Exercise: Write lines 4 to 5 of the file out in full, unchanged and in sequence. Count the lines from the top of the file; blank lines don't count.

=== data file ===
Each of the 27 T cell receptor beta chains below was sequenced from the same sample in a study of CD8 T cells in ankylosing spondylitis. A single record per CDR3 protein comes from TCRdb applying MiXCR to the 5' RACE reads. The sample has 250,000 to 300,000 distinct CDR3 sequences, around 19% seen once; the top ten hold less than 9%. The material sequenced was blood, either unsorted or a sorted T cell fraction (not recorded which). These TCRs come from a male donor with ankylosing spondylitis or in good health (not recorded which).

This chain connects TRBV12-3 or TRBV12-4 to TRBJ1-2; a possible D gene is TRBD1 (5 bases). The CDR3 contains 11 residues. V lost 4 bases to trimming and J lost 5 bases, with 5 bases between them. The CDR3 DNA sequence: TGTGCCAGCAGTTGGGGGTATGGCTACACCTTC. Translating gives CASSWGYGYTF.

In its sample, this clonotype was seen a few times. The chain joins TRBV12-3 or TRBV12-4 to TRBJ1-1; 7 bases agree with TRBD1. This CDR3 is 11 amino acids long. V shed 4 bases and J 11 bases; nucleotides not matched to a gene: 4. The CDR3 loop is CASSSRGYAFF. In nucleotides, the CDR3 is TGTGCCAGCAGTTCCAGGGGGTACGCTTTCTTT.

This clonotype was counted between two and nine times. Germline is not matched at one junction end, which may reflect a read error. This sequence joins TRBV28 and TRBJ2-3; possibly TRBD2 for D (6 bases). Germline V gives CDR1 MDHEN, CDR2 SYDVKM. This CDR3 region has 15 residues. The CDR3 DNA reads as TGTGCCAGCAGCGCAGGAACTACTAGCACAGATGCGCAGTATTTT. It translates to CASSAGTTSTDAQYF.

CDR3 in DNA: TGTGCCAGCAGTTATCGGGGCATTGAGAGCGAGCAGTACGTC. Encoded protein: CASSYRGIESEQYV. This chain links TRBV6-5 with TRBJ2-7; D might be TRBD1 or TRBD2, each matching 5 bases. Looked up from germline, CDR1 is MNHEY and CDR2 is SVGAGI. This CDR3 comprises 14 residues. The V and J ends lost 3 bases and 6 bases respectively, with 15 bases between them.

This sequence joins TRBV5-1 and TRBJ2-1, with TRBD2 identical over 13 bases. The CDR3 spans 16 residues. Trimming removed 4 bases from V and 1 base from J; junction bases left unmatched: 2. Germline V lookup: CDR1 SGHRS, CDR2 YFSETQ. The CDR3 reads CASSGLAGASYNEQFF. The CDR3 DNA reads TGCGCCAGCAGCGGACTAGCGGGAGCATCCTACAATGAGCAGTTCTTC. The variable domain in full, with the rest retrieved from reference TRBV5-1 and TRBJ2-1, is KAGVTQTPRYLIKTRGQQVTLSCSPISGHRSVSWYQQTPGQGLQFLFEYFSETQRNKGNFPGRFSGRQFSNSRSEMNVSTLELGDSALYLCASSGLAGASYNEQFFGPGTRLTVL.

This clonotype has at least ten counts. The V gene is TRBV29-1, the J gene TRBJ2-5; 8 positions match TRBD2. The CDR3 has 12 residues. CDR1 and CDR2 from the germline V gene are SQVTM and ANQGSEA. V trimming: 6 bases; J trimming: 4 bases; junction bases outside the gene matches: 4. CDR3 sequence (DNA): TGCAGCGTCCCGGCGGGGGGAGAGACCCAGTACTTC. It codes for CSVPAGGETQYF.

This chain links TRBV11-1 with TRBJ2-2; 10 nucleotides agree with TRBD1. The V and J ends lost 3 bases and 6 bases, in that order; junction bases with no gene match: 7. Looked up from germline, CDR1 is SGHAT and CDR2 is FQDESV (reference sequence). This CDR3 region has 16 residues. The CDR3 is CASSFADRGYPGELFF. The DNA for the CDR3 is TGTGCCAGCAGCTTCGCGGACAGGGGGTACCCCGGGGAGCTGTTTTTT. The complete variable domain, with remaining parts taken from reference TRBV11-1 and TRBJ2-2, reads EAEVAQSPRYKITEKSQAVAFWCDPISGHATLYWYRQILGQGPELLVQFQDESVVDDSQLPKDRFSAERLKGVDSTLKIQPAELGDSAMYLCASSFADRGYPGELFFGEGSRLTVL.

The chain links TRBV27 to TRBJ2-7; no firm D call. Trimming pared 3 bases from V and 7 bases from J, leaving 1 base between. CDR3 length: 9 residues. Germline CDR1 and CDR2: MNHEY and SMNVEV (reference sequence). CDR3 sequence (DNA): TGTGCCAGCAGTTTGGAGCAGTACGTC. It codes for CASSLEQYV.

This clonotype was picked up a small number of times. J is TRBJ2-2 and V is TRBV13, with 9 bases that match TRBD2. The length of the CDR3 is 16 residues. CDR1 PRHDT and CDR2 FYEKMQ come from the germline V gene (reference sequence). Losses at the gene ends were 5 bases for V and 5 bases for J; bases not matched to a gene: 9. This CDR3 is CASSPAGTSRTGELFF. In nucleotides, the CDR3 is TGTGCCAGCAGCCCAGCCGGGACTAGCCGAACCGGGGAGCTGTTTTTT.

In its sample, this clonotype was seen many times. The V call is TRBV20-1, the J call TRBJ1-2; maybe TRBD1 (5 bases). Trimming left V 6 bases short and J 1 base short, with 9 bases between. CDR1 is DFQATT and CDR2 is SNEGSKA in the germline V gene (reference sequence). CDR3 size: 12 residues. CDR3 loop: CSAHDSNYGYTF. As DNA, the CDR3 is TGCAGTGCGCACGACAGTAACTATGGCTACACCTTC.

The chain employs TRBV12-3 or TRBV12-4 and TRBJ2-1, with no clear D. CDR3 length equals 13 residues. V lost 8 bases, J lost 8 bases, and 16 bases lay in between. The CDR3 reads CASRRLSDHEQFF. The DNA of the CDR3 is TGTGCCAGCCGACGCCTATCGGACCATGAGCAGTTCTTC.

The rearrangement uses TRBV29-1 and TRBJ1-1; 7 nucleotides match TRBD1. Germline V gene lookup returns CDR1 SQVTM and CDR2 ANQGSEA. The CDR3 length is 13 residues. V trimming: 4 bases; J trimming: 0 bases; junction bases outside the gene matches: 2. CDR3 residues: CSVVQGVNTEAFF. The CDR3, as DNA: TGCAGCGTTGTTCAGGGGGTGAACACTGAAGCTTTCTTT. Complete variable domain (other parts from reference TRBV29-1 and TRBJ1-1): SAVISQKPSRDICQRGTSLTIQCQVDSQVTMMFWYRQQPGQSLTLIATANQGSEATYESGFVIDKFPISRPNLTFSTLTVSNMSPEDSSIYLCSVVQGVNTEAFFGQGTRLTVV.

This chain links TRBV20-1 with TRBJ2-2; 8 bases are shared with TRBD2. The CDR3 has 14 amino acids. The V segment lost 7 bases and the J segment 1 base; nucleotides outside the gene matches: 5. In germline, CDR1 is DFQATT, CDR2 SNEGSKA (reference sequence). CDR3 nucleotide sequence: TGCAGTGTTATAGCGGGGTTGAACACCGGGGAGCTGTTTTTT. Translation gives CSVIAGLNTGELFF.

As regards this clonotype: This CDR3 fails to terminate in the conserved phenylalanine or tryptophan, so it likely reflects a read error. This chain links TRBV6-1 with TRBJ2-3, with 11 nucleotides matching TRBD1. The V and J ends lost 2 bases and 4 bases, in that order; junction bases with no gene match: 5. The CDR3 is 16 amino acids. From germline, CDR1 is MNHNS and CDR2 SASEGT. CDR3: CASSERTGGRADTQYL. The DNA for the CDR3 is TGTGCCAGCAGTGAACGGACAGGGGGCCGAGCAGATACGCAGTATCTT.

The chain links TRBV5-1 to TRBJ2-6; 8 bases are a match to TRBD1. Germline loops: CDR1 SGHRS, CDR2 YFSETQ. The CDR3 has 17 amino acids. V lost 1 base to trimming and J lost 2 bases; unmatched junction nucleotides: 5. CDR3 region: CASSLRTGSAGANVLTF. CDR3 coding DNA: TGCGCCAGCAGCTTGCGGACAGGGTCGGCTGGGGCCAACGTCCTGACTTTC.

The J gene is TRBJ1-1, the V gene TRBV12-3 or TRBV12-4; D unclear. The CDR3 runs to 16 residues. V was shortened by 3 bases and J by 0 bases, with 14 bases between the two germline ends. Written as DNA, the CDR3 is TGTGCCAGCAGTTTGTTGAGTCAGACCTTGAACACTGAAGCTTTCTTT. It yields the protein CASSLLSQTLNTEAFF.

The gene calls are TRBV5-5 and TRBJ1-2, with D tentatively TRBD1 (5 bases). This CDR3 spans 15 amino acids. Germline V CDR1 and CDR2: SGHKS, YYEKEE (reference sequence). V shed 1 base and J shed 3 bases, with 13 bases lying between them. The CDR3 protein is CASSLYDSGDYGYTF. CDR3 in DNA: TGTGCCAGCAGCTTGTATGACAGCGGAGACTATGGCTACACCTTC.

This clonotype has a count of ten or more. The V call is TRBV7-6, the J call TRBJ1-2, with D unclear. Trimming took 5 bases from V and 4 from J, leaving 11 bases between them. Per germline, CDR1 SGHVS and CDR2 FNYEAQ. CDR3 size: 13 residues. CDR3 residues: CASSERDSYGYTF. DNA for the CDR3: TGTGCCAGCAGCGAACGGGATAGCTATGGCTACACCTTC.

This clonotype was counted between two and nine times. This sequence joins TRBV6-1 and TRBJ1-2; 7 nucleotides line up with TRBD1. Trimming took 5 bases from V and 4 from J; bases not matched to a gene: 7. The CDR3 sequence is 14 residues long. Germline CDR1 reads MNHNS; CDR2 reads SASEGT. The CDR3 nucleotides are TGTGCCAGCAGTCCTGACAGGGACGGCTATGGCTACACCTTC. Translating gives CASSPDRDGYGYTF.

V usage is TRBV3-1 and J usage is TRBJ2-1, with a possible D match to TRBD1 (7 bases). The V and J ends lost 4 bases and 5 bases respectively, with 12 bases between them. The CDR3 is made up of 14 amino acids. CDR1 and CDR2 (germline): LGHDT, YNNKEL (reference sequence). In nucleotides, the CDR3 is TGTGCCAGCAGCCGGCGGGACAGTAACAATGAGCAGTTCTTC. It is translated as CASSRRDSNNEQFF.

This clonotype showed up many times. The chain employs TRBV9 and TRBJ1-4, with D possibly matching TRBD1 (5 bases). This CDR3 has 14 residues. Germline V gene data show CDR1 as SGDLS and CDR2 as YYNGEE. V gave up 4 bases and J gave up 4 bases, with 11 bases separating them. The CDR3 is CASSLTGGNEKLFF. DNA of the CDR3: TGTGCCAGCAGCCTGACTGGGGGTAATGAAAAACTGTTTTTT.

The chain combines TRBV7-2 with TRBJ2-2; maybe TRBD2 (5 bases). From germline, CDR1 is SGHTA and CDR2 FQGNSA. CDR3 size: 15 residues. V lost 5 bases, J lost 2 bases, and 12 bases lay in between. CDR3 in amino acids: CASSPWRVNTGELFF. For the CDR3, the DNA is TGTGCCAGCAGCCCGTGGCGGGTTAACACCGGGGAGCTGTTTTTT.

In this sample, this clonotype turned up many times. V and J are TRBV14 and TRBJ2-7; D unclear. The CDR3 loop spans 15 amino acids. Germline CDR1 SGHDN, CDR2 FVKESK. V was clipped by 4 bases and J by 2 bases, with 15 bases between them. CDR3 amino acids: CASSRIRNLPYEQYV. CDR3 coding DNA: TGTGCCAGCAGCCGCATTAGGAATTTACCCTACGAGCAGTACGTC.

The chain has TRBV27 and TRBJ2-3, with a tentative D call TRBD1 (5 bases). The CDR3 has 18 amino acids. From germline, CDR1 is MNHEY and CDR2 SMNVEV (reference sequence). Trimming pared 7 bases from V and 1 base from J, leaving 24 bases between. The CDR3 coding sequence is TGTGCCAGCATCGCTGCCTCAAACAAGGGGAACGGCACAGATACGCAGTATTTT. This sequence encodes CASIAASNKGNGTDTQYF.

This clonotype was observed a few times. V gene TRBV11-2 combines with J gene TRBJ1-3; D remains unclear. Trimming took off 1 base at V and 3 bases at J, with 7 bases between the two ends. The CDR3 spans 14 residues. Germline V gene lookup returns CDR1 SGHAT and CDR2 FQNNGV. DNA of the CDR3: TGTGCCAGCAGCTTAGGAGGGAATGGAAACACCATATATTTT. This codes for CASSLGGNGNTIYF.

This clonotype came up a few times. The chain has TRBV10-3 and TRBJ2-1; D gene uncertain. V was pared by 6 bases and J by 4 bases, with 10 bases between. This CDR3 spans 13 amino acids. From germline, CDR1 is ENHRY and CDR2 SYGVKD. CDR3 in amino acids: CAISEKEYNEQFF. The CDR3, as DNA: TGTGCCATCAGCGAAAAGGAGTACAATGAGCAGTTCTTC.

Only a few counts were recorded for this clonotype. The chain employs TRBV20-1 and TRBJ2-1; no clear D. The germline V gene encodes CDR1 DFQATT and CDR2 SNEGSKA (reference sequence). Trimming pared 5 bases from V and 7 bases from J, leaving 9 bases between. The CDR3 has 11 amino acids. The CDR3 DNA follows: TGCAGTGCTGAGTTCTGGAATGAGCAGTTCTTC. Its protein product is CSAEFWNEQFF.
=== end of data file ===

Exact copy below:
This clonotype was counted between two and nine times. Germline is not matched at one junction end, which may reflect a read error. This sequence joins TRBV28 and TRBJ2-3; possibly TRBD2 for D (6 bases). Germline V gives CDR1 MDHEN, CDR2 SYDVKM. This CDR3 region has 15 residues. The CDR3 DNA reads as TGTGCCAGCAGCGCAGGAACTACTAGCACAGATGCGCAGTATTTT. It translates to CASSAGTTSTDAQYF.

CDR3 in DNA: TGTGCCAGCAGTTATCGGGGCATTGAGAGCGAGCAGTACGTC. Encoded protein: CASSYRGIESEQYV. This chain links TRBV6-5 with TRBJ2-7; D might be TRBD1 or TRBD2, each matching 5 bases. Looked up from germline, CDR1 is MNHEY and CDR2 is SVGAGI. This CDR3 comprises 14 residues. The V and J ends lost 3 bases and 6 bases respectively, with 15 bases between them.